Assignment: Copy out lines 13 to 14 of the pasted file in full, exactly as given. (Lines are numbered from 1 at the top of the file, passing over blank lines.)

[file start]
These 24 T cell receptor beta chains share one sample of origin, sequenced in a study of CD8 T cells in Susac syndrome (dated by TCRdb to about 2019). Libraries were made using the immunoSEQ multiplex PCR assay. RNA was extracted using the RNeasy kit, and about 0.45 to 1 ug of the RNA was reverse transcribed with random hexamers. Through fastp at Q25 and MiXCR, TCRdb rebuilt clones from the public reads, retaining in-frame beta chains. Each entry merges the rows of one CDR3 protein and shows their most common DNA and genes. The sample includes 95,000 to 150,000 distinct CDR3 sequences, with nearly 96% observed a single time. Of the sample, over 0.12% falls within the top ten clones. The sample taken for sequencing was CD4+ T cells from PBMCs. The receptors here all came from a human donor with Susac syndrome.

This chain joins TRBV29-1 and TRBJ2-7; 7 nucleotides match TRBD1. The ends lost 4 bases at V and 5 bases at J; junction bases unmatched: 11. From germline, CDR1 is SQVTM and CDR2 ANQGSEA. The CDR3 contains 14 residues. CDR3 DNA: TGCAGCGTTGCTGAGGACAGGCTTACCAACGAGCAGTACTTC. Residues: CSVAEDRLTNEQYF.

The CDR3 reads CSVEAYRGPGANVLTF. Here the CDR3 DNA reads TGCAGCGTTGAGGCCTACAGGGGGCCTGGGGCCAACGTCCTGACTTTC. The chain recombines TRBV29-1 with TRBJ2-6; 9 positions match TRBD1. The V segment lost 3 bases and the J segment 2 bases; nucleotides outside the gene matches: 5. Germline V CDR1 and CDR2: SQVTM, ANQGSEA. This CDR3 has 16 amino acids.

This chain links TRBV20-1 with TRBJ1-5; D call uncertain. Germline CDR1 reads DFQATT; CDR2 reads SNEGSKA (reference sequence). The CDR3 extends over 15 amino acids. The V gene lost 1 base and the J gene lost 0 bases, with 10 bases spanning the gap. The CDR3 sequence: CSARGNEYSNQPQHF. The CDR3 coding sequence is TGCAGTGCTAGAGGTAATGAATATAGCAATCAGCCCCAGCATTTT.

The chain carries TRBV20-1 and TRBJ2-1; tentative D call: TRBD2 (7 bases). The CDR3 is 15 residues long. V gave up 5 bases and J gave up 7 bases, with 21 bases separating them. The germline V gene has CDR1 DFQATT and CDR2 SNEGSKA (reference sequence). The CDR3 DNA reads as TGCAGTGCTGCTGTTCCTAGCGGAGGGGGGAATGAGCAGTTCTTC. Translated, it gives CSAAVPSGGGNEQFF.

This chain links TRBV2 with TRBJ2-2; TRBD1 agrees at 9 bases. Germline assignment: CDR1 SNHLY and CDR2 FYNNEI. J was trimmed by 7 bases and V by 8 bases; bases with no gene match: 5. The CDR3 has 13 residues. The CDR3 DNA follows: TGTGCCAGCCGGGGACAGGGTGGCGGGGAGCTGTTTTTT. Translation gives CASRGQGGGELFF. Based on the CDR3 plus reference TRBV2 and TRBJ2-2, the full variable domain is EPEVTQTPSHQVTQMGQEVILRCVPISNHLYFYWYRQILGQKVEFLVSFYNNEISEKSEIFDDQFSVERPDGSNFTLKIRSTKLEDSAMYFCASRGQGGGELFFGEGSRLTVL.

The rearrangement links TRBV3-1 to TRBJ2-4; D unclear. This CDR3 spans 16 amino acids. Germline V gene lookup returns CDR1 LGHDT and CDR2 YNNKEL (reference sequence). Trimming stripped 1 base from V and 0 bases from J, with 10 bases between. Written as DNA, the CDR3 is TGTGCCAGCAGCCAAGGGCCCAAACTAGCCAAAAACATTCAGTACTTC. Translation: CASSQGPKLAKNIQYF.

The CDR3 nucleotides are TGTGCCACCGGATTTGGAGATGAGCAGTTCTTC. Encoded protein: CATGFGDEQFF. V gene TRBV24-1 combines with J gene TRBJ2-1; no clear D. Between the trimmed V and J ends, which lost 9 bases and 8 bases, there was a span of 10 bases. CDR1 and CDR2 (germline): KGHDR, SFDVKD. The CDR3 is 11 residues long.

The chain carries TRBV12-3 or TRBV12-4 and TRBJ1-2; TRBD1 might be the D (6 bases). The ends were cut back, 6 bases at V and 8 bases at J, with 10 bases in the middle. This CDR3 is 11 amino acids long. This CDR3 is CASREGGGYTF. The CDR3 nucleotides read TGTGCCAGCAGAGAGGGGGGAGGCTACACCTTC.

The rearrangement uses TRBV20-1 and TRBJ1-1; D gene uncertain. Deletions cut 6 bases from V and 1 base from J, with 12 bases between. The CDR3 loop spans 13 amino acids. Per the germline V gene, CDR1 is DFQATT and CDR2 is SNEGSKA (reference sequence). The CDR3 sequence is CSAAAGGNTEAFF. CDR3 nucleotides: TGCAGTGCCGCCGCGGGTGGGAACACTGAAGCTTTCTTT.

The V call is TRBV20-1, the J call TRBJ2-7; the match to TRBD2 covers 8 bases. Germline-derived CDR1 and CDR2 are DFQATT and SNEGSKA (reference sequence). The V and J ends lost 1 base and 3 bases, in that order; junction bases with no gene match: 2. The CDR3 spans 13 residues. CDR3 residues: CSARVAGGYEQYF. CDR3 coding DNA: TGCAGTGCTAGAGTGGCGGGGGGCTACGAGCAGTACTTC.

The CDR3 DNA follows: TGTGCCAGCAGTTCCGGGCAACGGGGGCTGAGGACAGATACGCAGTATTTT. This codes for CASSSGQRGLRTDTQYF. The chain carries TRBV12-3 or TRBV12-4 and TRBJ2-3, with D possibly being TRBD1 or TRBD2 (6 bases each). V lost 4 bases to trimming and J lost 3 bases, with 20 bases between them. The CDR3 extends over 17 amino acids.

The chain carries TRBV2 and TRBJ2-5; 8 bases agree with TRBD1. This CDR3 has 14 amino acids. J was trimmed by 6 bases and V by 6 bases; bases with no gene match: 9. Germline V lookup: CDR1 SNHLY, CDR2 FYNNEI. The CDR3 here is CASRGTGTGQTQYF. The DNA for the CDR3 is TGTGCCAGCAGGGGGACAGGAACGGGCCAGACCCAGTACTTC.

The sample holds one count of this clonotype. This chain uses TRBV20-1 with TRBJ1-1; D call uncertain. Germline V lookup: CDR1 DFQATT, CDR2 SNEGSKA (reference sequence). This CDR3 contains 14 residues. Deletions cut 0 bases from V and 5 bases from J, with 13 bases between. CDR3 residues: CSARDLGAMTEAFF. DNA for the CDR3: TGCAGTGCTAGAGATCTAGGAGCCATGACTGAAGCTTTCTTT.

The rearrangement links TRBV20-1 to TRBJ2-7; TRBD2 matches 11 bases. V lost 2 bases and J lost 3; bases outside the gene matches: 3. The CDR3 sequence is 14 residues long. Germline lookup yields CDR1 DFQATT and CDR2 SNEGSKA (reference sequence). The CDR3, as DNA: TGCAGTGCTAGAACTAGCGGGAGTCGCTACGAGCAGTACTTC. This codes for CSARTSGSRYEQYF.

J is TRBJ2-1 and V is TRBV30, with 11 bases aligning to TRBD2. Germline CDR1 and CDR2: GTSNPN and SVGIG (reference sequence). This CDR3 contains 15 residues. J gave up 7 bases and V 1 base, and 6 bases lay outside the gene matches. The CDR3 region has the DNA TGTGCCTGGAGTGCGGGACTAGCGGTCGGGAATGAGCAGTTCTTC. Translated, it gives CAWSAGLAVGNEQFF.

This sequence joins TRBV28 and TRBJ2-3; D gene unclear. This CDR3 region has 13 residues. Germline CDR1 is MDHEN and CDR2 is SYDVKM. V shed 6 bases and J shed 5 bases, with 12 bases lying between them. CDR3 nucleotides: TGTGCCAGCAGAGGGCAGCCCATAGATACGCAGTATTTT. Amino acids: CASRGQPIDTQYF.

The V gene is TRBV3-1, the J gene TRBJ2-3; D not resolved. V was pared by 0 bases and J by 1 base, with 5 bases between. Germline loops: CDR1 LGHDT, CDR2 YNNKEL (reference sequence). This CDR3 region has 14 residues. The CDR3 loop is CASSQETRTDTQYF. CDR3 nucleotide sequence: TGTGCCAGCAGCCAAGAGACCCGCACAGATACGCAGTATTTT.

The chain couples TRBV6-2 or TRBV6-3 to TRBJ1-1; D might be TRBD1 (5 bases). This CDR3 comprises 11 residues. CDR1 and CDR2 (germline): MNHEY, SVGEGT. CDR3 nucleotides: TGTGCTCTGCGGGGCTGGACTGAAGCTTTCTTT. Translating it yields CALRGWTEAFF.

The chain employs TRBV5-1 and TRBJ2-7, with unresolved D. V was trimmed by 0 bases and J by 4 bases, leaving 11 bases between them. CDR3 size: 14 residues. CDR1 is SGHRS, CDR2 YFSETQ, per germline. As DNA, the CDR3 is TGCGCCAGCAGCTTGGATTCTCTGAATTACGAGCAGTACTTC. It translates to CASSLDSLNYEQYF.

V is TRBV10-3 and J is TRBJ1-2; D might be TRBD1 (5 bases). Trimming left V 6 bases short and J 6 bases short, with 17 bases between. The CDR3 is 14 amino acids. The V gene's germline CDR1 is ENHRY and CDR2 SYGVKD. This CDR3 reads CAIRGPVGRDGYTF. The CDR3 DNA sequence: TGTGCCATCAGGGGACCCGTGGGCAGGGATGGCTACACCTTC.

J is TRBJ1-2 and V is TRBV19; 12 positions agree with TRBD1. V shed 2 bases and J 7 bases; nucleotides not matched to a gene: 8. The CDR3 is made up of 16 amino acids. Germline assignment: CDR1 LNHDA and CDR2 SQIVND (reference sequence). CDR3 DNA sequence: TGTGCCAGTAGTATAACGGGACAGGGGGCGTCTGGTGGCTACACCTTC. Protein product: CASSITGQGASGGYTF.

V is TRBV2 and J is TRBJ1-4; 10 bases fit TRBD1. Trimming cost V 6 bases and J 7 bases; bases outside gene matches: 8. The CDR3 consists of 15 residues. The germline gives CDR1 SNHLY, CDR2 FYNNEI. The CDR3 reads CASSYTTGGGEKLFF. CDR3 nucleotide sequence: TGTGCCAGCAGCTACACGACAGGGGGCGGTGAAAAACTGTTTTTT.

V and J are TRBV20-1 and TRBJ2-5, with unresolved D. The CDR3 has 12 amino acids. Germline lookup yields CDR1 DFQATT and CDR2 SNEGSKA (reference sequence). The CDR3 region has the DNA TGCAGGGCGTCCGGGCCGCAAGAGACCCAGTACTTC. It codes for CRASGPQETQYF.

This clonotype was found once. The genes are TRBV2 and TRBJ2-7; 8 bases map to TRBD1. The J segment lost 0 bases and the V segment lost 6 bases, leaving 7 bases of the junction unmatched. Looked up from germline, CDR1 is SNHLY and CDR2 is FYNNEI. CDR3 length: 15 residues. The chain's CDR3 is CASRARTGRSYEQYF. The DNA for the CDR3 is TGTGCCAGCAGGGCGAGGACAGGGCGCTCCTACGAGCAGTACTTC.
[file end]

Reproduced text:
The chain carries TRBV2 and TRBJ2-5; 8 bases agree with TRBD1. This CDR3 has 14 amino acids. J was trimmed by 6 bases and V by 6 bases; bases with no gene match: 9. Germline V lookup: CDR1 SNHLY, CDR2 FYNNEI. The CDR3 here is CASRGTGTGQTQYF. The DNA for the CDR3 is TGTGCCAGCAGGGGGACAGGAACGGGCCAGACCCAGTACTTC.

The sample holds one count of this clonotype. This chain uses TRBV20-1 with TRBJ1-1; D call uncertain. Germline V lookup: CDR1 DFQATT, CDR2 SNEGSKA (reference sequence). This CDR3 contains 14 residues. Deletions cut 0 bases from V and 5 bases from J, with 13 bases between. CDR3 residues: CSARDLGAMTEAFF. DNA for the CDR3: TGCAGTGCTAGAGATCTAGGAGCCATGACTGAAGCTTTCTTT.